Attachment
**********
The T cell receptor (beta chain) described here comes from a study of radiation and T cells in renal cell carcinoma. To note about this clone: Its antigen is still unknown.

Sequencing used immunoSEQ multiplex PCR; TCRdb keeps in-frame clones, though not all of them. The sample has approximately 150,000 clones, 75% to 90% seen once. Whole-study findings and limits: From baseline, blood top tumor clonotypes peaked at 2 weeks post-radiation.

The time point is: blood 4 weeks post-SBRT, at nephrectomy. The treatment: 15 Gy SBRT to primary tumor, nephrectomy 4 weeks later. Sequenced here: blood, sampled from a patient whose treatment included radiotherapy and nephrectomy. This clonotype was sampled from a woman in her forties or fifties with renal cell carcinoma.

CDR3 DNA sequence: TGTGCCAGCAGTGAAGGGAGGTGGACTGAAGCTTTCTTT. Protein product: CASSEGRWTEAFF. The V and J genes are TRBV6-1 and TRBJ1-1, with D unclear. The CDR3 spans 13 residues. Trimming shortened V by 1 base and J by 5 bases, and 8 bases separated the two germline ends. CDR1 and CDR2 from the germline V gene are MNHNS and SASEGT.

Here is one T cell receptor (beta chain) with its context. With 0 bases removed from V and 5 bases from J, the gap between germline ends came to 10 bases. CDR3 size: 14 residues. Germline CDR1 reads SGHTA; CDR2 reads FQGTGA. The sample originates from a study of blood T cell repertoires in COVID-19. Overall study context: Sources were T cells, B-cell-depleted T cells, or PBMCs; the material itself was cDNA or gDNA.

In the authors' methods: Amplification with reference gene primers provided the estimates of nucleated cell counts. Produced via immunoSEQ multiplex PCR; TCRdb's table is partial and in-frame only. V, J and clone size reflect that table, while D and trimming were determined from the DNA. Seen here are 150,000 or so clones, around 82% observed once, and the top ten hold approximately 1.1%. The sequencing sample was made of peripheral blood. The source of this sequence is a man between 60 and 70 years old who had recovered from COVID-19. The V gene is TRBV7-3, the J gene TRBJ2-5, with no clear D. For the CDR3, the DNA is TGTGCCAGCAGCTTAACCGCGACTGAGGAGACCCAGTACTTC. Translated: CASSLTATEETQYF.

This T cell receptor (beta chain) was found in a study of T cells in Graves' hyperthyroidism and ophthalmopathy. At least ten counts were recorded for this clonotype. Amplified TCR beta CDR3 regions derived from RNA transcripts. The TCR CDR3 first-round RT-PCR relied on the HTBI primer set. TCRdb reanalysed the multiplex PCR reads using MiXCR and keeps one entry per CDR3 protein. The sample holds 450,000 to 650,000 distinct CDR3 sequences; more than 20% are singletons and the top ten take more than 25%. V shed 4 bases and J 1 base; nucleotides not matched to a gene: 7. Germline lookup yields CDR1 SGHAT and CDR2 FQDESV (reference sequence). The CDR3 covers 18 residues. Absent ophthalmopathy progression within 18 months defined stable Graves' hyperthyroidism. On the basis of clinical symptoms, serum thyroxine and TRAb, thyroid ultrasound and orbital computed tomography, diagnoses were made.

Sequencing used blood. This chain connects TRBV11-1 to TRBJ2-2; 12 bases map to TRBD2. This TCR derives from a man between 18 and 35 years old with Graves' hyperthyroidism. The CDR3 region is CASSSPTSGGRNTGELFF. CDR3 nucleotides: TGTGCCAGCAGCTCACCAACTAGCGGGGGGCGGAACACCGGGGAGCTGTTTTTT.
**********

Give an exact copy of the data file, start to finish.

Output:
The T cell receptor (beta chain) described here comes from a study of radiation and T cells in renal cell carcinoma. To note about this clone: Its antigen is still unknown.

Sequencing used immunoSEQ multiplex PCR; TCRdb keeps in-frame clones, though not all of them. The sample has approximately 150,000 clones, 75% to 90% seen once. Whole-study findings and limits: From baseline, blood top tumor clonotypes peaked at 2 weeks post-radiation.

The time point is: blood 4 weeks post-SBRT, at nephrectomy. The treatment: 15 Gy SBRT to primary tumor, nephrectomy 4 weeks later. Sequenced here: blood, sampled from a patient whose treatment included radiotherapy and nephrectomy. This clonotype was sampled from a woman in her forties or fifties with renal cell carcinoma.

CDR3 DNA sequence: TGTGCCAGCAGTGAAGGGAGGTGGACTGAAGCTTTCTTT. Protein product: CASSEGRWTEAFF. The V and J genes are TRBV6-1 and TRBJ1-1, with D unclear. The CDR3 spans 13 residues. Trimming shortened V by 1 base and J by 5 bases, and 8 bases separated the two germline ends. CDR1 and CDR2 from the germline V gene are MNHNS and SASEGT.

Here is one T cell receptor (beta chain) with its context. With 0 bases removed from V and 5 bases from J, the gap between germline ends came to 10 bases. CDR3 size: 14 residues. Germline CDR1 reads SGHTA; CDR2 reads FQGTGA. The sample originates from a study of blood T cell repertoires in COVID-19. Overall study context: Sources were T cells, B-cell-depleted T cells, or PBMCs; the material itself was cDNA or gDNA.

In the authors' methods: Amplification with reference gene primers provided the estimates of nucleated cell counts. Produced via immunoSEQ multiplex PCR; TCRdb's table is partial and in-frame only. V, J and clone size reflect that table, while D and trimming were determined from the DNA. Seen here are 150,000 or so clones, around 82% observed once, and the top ten hold approximately 1.1%. The sequencing sample was made of peripheral blood. The source of this sequence is a man between 60 and 70 years old who had recovered from COVID-19. The V gene is TRBV7-3, the J gene TRBJ2-5, with no clear D. For the CDR3, the DNA is TGTGCCAGCAGCTTAACCGCGACTGAGGAGACCCAGTACTTC. Translated: CASSLTATEETQYF.

This T cell receptor (beta chain) was found in a study of T cells in Graves' hyperthyroidism and ophthalmopathy. At least ten counts were recorded for this clonotype. Amplified TCR beta CDR3 regions derived from RNA transcripts. The TCR CDR3 first-round RT-PCR relied on the HTBI primer set. TCRdb reanalysed the multiplex PCR reads using MiXCR and keeps one entry per CDR3 protein. The sample holds 450,000 to 650,000 distinct CDR3 sequences; more than 20% are singletons and the top ten take more than 25%. V shed 4 bases and J 1 base; nucleotides not matched to a gene: 7. Germline lookup yields CDR1 SGHAT and CDR2 FQDESV (reference sequence). The CDR3 covers 18 residues. Absent ophthalmopathy progression within 18 months defined stable Graves' hyperthyroidism. On the basis of clinical symptoms, serum thyroxine and TRAb, thyroid ultrasound and orbital computed tomography, diagnoses were made.

Sequencing used blood. This chain connects TRBV11-1 to TRBJ2-2; 12 bases map to TRBD2. This TCR derives from a man between 18 and 35 years old with Graves' hyperthyroidism. The CDR3 region is CASSSPTSGGRNTGELFF. CDR3 nucleotides: TGTGCCAGCAGCTCACCAACTAGCGGGGGGCGGAACACCGGGGAGCTGTTTTTT.